To become more sustainable and energy-efficient, cities need increasing external support. More legal competences should be transferred to local governments, which should receive greater financial support, including EU funds. The city level is optimal for planning, implementing and financing urban innovations. European cities, including Warsaw, are willing to cooperate with both European and national administrations. Only through such cooperation will it be possible to achieve the EU climate and energy goals and successfully deliver the energy transition.
This article is from Friends of Europe's discussion paper ‘Cities - the new policy shapers in the energy transition’, in which international experts, policy-makers and entrepreneurs report from cities and regions all around the globe acknowledging cities’ evolving and prominent role within the energy transition. Cities are teaming up, creating coalitions and sharing knowledge on the most advanced and innovative solutions to tackle climate-related risks.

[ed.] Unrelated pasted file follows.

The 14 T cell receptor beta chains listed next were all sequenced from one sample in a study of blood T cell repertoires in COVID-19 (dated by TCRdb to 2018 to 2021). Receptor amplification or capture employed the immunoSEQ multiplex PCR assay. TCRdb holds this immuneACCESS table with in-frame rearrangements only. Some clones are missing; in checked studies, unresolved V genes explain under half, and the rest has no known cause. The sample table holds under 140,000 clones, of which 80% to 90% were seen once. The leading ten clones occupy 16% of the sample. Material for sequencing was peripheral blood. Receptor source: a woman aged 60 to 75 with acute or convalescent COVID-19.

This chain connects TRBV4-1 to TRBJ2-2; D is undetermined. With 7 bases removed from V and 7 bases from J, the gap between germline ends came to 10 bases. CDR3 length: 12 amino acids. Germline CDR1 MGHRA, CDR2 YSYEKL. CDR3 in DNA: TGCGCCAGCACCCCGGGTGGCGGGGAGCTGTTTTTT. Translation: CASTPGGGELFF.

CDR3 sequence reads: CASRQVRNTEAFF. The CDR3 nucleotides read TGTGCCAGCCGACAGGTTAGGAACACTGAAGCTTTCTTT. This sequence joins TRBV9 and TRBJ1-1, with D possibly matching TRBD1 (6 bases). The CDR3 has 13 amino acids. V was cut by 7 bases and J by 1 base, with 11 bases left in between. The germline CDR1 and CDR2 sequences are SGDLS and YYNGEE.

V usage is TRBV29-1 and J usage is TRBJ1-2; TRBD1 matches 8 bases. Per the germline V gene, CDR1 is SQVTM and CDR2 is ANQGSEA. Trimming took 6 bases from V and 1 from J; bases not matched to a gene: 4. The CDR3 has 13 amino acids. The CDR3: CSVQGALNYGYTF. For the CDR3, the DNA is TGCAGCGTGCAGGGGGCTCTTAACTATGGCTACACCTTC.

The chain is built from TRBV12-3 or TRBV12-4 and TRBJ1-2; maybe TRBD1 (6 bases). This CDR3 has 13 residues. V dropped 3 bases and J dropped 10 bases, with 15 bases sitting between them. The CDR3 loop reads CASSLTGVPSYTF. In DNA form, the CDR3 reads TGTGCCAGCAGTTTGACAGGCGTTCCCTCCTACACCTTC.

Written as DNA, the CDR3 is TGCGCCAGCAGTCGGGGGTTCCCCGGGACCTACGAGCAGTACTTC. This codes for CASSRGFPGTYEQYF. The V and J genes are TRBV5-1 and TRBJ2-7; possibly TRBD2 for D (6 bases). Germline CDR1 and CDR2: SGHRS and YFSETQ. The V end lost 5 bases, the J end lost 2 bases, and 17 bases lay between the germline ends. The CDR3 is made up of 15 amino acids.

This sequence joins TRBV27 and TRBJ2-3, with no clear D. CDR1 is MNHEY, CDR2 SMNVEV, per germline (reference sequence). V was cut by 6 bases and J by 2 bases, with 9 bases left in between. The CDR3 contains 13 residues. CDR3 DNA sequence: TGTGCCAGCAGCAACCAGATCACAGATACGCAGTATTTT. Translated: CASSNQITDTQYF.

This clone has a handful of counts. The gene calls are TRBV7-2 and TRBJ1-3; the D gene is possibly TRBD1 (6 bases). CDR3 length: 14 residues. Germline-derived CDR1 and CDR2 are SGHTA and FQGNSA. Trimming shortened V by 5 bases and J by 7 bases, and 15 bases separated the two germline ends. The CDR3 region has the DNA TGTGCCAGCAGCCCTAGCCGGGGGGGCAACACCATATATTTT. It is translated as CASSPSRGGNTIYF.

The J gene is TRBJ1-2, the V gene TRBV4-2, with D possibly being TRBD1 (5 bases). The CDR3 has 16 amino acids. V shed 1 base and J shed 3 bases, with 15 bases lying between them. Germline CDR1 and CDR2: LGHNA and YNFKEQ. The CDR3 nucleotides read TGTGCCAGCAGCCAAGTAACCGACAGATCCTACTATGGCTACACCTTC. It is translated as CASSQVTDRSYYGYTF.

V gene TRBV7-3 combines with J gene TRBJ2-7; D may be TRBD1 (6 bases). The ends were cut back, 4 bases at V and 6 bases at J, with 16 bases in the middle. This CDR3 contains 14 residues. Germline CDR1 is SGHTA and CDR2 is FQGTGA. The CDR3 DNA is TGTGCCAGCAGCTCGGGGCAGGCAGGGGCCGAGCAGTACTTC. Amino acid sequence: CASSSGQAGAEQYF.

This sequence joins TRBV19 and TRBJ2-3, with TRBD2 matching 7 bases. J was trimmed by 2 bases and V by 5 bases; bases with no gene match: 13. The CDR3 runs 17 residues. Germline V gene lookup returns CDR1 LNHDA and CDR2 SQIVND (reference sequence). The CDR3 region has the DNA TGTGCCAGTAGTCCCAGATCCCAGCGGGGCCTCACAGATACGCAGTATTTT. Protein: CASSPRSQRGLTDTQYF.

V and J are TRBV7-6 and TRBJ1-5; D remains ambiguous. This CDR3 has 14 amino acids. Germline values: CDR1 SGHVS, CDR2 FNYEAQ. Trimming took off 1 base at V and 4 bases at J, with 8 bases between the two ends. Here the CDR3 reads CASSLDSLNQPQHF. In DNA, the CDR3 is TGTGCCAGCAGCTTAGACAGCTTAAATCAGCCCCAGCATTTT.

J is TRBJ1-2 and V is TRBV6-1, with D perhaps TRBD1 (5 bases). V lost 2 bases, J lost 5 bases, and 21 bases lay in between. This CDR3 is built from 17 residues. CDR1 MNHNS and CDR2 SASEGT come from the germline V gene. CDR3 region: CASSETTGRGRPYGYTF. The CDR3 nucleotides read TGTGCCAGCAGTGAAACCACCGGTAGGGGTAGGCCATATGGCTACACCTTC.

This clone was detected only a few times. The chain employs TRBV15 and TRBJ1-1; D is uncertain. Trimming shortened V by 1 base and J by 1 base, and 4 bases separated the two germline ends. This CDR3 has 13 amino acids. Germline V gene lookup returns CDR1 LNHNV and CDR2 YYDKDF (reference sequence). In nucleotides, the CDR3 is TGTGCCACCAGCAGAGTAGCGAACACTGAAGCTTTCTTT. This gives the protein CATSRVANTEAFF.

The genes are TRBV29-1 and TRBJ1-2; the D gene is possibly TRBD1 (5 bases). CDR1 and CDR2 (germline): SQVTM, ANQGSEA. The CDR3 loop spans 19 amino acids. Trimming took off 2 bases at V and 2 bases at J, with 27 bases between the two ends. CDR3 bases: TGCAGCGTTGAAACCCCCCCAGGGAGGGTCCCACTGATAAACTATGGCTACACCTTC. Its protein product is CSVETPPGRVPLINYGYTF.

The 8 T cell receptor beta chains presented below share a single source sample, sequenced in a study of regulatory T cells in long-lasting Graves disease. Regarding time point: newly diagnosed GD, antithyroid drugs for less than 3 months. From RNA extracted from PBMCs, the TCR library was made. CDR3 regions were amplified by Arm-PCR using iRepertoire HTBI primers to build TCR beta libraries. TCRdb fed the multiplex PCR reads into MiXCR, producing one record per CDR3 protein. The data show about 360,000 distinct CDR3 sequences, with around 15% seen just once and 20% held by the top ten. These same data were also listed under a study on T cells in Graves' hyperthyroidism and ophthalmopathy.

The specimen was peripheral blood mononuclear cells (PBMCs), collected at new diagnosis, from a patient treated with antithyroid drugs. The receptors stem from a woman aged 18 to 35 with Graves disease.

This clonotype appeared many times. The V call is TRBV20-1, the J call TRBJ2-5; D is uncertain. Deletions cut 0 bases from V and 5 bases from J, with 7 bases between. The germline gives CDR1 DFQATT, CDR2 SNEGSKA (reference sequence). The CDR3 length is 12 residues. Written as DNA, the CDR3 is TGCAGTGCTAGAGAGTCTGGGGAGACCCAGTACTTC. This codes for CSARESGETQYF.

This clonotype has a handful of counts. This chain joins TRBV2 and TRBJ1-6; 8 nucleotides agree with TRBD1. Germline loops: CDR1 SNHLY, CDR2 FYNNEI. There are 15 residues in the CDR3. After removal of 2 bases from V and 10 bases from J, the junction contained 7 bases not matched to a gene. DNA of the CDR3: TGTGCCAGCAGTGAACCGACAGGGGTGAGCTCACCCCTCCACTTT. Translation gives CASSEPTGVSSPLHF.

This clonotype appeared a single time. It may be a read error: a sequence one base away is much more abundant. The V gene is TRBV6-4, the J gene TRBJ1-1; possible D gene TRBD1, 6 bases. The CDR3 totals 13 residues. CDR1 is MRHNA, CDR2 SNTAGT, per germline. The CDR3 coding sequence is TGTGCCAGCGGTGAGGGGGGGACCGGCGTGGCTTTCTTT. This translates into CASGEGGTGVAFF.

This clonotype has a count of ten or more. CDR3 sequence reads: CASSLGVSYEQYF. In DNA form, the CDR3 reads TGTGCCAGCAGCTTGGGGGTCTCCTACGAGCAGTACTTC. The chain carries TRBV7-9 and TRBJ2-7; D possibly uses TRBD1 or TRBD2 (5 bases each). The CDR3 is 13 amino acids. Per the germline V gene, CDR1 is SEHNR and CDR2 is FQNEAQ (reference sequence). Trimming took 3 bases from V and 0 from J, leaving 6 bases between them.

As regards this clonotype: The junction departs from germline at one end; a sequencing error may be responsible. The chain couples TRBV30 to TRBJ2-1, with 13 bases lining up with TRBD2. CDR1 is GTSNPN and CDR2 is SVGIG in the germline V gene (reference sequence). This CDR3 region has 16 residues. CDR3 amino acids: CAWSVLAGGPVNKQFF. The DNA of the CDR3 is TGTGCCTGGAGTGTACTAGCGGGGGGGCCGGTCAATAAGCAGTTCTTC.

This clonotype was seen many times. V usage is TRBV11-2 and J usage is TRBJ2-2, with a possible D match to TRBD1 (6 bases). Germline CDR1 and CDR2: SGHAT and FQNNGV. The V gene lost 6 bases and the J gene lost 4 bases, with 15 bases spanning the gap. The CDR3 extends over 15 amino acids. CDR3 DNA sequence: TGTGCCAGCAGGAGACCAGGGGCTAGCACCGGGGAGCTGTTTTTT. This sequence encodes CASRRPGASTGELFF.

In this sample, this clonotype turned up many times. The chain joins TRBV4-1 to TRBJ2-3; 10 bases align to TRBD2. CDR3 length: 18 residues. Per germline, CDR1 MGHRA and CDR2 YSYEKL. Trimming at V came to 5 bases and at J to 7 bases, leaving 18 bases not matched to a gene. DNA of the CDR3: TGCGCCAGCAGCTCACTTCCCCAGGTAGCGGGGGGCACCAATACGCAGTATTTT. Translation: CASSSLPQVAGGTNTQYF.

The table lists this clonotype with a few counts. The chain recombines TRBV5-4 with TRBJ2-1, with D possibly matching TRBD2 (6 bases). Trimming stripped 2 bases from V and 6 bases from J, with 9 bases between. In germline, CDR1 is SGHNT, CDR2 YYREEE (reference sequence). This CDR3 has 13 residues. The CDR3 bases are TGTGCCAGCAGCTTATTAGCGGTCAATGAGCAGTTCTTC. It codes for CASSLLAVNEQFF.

IMAGE CREDIT: Fotokon/Bigstock